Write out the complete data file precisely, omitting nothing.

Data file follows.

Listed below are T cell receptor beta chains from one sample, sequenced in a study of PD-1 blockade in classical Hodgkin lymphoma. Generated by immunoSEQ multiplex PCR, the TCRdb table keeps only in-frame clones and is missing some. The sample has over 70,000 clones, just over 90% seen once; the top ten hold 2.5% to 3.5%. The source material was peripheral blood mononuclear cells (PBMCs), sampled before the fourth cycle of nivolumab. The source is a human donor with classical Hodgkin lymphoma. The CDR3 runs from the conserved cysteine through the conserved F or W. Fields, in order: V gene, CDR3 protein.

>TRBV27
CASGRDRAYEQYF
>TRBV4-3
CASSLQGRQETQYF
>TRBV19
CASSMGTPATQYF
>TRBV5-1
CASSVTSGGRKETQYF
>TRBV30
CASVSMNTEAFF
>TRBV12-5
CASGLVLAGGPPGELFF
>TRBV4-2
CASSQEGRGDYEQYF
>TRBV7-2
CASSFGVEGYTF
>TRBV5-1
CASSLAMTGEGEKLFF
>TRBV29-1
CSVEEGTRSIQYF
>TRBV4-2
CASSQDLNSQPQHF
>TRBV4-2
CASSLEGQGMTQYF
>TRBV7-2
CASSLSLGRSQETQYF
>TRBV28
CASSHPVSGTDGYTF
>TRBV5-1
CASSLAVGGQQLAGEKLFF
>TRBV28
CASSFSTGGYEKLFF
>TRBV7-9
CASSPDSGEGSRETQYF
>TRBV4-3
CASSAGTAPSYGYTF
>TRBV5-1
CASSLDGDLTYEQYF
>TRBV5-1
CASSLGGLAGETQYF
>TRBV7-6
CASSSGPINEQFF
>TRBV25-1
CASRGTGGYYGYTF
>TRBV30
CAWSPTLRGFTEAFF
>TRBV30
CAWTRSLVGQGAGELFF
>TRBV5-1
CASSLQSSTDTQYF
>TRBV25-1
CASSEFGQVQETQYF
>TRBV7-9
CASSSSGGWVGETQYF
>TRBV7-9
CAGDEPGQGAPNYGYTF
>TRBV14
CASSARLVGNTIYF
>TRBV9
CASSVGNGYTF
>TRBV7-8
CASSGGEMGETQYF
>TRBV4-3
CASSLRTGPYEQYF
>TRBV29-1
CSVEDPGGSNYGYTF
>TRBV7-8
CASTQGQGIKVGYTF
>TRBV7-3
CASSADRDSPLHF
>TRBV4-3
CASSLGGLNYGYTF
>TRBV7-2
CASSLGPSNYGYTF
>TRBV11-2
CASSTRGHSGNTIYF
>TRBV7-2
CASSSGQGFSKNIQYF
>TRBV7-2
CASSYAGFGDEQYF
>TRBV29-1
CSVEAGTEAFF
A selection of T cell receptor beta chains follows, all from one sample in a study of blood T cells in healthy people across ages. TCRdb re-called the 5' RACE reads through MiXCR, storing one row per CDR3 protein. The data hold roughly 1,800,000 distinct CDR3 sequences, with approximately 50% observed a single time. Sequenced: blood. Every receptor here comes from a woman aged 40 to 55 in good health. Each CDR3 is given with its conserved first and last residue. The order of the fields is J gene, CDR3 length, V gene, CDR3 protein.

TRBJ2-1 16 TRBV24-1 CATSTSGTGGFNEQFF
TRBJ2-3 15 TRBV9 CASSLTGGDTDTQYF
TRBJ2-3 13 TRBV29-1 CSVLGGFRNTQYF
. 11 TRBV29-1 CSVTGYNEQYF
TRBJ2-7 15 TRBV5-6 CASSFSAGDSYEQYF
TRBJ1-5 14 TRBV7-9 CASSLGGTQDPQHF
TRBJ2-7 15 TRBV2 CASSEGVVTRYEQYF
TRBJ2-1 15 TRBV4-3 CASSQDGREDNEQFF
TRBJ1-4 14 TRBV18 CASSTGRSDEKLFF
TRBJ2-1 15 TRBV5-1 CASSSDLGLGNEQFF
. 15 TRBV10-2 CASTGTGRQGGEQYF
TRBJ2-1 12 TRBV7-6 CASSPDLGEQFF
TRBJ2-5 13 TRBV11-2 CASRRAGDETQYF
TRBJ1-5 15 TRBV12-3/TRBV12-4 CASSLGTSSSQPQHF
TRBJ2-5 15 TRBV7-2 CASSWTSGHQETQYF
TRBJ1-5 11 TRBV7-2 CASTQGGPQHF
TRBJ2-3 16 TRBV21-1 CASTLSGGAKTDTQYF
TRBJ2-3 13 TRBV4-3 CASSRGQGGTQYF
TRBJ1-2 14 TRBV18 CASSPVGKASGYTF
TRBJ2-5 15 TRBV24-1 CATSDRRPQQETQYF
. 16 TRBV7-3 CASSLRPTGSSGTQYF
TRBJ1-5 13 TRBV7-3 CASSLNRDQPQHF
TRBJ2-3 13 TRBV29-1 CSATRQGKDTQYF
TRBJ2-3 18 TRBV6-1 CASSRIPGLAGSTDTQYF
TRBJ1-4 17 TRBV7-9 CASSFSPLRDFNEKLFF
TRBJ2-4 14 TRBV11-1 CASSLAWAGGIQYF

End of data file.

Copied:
Listed below are T cell receptor beta chains from one sample, sequenced in a study of PD-1 blockade in classical Hodgkin lymphoma. Generated by immunoSEQ multiplex PCR, the TCRdb table keeps only in-frame clones and is missing some. The sample has over 70,000 clones, just over 90% seen once; the top ten hold 2.5% to 3.5%. The source material was peripheral blood mononuclear cells (PBMCs), sampled before the fourth cycle of nivolumab. The source is a human donor with classical Hodgkin lymphoma. The CDR3 runs from the conserved cysteine through the conserved F or W. Fields, in order: V gene, CDR3 protein.

>TRBV27
CASGRDRAYEQYF
>TRBV4-3
CASSLQGRQETQYF
>TRBV19
CASSMGTPATQYF
>TRBV5-1
CASSVTSGGRKETQYF
>TRBV30
CASVSMNTEAFF
>TRBV12-5
CASGLVLAGGPPGELFF
>TRBV4-2
CASSQEGRGDYEQYF
>TRBV7-2
CASSFGVEGYTF
>TRBV5-1
CASSLAMTGEGEKLFF
>TRBV29-1
CSVEEGTRSIQYF
>TRBV4-2
CASSQDLNSQPQHF
>TRBV4-2
CASSLEGQGMTQYF
>TRBV7-2
CASSLSLGRSQETQYF
>TRBV28
CASSHPVSGTDGYTF
>TRBV5-1
CASSLAVGGQQLAGEKLFF
>TRBV28
CASSFSTGGYEKLFF
>TRBV7-9
CASSPDSGEGSRETQYF
>TRBV4-3
CASSAGTAPSYGYTF
>TRBV5-1
CASSLDGDLTYEQYF
>TRBV5-1
CASSLGGLAGETQYF
>TRBV7-6
CASSSGPINEQFF
>TRBV25-1
CASRGTGGYYGYTF
>TRBV30
CAWSPTLRGFTEAFF
>TRBV30
CAWTRSLVGQGAGELFF
>TRBV5-1
CASSLQSSTDTQYF
>TRBV25-1
CASSEFGQVQETQYF
>TRBV7-9
CASSSSGGWVGETQYF
>TRBV7-9
CAGDEPGQGAPNYGYTF
>TRBV14
CASSARLVGNTIYF
>TRBV9
CASSVGNGYTF
>TRBV7-8
CASSGGEMGETQYF
>TRBV4-3
CASSLRTGPYEQYF
>TRBV29-1
CSVEDPGGSNYGYTF
>TRBV7-8
CASTQGQGIKVGYTF
>TRBV7-3
CASSADRDSPLHF
>TRBV4-3
CASSLGGLNYGYTF
>TRBV7-2
CASSLGPSNYGYTF
>TRBV11-2
CASSTRGHSGNTIYF
>TRBV7-2
CASSSGQGFSKNIQYF
>TRBV7-2
CASSYAGFGDEQYF
>TRBV29-1
CSVEAGTEAFF
A selection of T cell receptor beta chains follows, all from one sample in a study of blood T cells in healthy people across ages. TCRdb re-called the 5' RACE reads through MiXCR, storing one row per CDR3 protein. The data hold roughly 1,800,000 distinct CDR3 sequences, with approximately 50% observed a single time. Sequenced: blood. Every receptor here comes from a woman aged 40 to 55 in good health. Each CDR3 is given with its conserved first and last residue. The order of the fields is J gene, CDR3 length, V gene, CDR3 protein.

TRBJ2-1 16 TRBV24-1 CATSTSGTGGFNEQFF
TRBJ2-3 15 TRBV9 CASSLTGGDTDTQYF
TRBJ2-3 13 TRBV29-1 CSVLGGFRNTQYF
. 11 TRBV29-1 CSVTGYNEQYF
TRBJ2-7 15 TRBV5-6 CASSFSAGDSYEQYF
TRBJ1-5 14 TRBV7-9 CASSLGGTQDPQHF
TRBJ2-7 15 TRBV2 CASSEGVVTRYEQYF
TRBJ2-1 15 TRBV4-3 CASSQDGREDNEQFF
TRBJ1-4 14 TRBV18 CASSTGRSDEKLFF
TRBJ2-1 15 TRBV5-1 CASSSDLGLGNEQFF
. 15 TRBV10-2 CASTGTGRQGGEQYF
TRBJ2-1 12 TRBV7-6 CASSPDLGEQFF
TRBJ2-5 13 TRBV11-2 CASRRAGDETQYF
TRBJ1-5 15 TRBV12-3/TRBV12-4 CASSLGTSSSQPQHF
TRBJ2-5 15 TRBV7-2 CASSWTSGHQETQYF
TRBJ1-5 11 TRBV7-2 CASTQGGPQHF
TRBJ2-3 16 TRBV21-1 CASTLSGGAKTDTQYF
TRBJ2-3 13 TRBV4-3 CASSRGQGGTQYF
TRBJ1-2 14 TRBV18 CASSPVGKASGYTF
TRBJ2-5 15 TRBV24-1 CATSDRRPQQETQYF
. 16 TRBV7-3 CASSLRPTGSSGTQYF
TRBJ1-5 13 TRBV7-3 CASSLNRDQPQHF
TRBJ2-3 13 TRBV29-1 CSATRQGKDTQYF
TRBJ2-3 18 TRBV6-1 CASSRIPGLAGSTDTQYF
TRBJ1-4 17 TRBV7-9 CASSFSPLRDFNEKLFF
TRBJ2-4 14 TRBV11-1 CASSLAWAGGIQYF